The magical ingredient: subtext
Subtext is what the characters say between the lines. The subtext is the emotion beneath the words, the truth beneath what is said and heard and the true essence of the scene. People act pleasant and polite when talking to you even when what they say is heart breaking.It is the thing they say without actually saying it. People are rarely so direct to say exactly what they think. They do not always say exactly what they mean. Subtext is sensitive to the interpretation of the audience and can sometimes be overlooked. This is a risk of the trade.
Subtext is part of every day social life, especially when emotions are involved. We go through life not saying how we really feel. This occurs regularly in any household with mini fights over who should do the dishes that evening (translate to, you don’t do your fair share of work around the house) or discussions about working late (translates to avoidance of the home, affair?). The characters are not being straight forward about what really bothers them.
The greater the contrast between the what’s said and the subtext, the more powerful the emotion it elicits. The audience derives joy from subtext because they get to participate in the moment. Subtext creates texture that links scenes to the themes and larger plot. It is the layer that contains unconscious information, clues to behaviour and elements of backstory. There are several techniques to achieve this.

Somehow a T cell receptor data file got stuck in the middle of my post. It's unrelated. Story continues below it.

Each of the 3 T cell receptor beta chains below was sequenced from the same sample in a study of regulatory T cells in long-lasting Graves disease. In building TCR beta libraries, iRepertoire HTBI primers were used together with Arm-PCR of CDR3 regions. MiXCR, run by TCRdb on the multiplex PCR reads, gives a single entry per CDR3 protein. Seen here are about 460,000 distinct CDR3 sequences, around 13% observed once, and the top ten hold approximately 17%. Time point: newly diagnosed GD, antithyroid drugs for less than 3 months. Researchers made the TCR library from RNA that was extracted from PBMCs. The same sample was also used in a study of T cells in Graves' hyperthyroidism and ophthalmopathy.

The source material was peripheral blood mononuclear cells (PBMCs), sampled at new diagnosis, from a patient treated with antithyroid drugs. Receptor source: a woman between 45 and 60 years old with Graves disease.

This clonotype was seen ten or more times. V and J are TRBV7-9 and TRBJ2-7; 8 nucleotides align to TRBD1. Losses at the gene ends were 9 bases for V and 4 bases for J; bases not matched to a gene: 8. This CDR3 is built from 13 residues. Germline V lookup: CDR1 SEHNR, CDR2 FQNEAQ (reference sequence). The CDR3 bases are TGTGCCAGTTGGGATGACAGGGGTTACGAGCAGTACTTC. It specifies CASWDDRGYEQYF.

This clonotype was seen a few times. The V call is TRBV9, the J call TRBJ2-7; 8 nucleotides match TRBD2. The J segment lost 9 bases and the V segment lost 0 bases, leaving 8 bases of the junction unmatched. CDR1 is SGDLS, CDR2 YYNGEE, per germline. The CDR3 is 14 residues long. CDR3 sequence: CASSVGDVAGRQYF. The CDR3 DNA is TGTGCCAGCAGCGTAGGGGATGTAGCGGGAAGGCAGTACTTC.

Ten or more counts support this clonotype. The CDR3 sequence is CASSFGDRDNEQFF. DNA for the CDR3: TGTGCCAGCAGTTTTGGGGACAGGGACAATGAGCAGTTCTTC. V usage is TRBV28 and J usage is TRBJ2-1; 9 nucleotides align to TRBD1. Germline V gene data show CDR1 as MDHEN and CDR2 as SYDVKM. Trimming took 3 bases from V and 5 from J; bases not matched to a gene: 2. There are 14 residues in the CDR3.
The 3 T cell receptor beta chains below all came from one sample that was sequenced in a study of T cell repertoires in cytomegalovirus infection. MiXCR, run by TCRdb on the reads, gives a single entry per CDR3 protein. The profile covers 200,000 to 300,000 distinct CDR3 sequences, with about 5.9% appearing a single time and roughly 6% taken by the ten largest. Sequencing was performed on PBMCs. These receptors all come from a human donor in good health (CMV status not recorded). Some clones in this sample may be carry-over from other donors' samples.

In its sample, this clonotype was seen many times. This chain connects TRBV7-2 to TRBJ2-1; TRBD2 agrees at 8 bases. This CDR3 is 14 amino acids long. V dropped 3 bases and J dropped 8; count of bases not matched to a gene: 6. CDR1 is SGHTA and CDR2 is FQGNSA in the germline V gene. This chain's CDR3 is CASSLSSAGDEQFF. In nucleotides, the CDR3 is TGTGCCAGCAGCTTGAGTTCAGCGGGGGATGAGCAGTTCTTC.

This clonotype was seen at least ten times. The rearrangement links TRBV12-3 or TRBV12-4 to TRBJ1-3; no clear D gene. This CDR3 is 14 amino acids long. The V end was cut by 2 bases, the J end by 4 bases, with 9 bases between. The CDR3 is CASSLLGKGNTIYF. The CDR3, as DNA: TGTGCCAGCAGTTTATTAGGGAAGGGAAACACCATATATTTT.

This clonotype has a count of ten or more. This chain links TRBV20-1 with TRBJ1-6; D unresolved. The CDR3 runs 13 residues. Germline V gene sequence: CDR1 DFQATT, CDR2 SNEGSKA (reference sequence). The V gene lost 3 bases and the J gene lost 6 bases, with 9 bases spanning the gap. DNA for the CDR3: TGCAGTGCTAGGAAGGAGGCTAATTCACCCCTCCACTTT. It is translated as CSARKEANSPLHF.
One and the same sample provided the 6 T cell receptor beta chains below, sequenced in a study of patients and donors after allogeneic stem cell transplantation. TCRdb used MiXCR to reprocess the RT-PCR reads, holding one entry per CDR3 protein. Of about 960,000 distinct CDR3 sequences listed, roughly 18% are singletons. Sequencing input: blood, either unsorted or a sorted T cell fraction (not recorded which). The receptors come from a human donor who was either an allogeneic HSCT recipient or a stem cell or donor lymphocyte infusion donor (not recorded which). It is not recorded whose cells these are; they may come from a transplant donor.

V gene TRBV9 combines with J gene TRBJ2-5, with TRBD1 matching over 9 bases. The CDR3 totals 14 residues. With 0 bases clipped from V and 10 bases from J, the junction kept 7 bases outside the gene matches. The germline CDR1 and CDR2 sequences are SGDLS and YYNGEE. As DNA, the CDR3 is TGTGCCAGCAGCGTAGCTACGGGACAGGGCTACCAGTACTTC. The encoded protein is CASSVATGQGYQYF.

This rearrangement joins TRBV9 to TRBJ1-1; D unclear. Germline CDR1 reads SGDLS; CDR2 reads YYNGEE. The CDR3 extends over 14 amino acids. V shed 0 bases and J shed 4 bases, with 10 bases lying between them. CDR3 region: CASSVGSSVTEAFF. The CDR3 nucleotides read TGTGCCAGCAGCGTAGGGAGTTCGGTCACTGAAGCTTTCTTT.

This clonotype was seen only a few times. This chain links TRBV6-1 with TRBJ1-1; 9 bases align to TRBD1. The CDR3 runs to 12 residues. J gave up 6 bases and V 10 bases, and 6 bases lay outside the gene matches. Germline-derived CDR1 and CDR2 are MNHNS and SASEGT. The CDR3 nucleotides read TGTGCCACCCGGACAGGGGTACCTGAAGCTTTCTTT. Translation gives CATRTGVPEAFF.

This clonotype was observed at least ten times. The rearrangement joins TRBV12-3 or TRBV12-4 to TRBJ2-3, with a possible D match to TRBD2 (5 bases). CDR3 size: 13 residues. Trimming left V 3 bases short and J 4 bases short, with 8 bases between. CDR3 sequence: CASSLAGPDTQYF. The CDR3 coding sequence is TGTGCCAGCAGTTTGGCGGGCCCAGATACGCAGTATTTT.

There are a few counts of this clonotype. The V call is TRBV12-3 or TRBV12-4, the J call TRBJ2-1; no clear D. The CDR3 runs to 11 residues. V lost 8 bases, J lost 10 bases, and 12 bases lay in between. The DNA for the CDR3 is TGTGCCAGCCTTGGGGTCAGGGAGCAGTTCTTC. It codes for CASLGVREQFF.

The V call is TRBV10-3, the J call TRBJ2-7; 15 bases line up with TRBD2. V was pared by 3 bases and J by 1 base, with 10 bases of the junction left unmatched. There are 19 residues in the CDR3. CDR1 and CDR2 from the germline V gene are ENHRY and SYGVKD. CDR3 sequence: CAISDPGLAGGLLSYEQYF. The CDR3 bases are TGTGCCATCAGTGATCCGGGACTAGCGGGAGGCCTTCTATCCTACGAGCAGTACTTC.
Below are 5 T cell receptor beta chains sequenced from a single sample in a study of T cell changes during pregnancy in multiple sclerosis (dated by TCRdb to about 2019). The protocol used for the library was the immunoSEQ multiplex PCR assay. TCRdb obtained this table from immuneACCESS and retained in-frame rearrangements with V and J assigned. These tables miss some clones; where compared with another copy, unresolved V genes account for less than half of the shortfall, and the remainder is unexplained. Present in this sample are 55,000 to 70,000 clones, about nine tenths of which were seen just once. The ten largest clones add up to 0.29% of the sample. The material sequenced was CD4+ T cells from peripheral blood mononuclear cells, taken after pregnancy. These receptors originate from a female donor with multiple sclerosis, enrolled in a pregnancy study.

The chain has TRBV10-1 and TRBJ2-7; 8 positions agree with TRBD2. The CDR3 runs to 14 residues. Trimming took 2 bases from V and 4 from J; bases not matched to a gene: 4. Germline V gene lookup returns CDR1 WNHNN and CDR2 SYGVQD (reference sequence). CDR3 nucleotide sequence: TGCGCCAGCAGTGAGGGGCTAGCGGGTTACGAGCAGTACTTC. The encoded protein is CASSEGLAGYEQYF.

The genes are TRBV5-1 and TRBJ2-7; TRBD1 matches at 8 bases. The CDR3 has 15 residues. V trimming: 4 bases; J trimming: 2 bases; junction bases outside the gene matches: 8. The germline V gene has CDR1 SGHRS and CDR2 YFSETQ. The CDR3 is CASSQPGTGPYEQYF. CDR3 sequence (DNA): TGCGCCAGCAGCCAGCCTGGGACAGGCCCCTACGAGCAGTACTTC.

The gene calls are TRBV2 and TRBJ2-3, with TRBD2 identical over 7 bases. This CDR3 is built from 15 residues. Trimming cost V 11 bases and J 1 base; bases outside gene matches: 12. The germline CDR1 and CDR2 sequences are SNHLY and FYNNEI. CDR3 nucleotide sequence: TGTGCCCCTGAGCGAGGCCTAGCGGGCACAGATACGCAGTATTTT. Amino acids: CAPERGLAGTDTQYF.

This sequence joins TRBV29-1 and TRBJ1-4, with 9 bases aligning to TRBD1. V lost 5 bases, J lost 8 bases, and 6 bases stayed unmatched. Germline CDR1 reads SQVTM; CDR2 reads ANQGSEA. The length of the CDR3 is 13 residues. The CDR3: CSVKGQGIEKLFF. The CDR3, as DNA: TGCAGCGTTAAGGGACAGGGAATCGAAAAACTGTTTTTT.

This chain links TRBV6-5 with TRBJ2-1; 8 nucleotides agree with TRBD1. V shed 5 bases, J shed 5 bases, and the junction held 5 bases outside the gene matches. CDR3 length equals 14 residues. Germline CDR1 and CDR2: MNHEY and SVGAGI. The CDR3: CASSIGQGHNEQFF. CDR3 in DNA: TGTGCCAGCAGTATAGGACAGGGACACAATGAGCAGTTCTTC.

How to create it
Symbols & Imagery
While plot refers to the events and information dropped into the narrative, theme is the overal message or larger idea. Thematic imagery are the images and symbols that bring forth the theme. Sometimes they pop up into your narration without being aware of putting them in there but conscious effort should be applied upon revision. The images you use can be small highlights in their larger scenes. Symbols are more abstract in their workings and give meaning without need for explanation.
Plant seeds of things still to come in every scene you write. This is a great way to announce plot development subtly. It helps round characters and elicits emotion. Innuendos can innocently flirt with a character or even accuse him of murder.
Intentional vs unintentional behaviour
All behaviours of characters are intentional from a writer’s point of view. You have chosen them deliberately after all. However they need not be intentional to the character. A character can have trouble managing his temper, caused by some trauma in his past. Perhaps the detective always takes the stairs while never openly admitting he is claustrophobic cause of the time his big brother locked him in the pantry under the stairs.
Leaving out speech
People rarely say exactly what they think. They edit before it reaches the ends of their tongues. Sometimes they may pick a particular word on purpose to hint at the truth without saying it. Subtext is what is being said without being spoken, the message you read between the lines.
Pressfield, S. (2016) Nobody Wants to Read Your Shit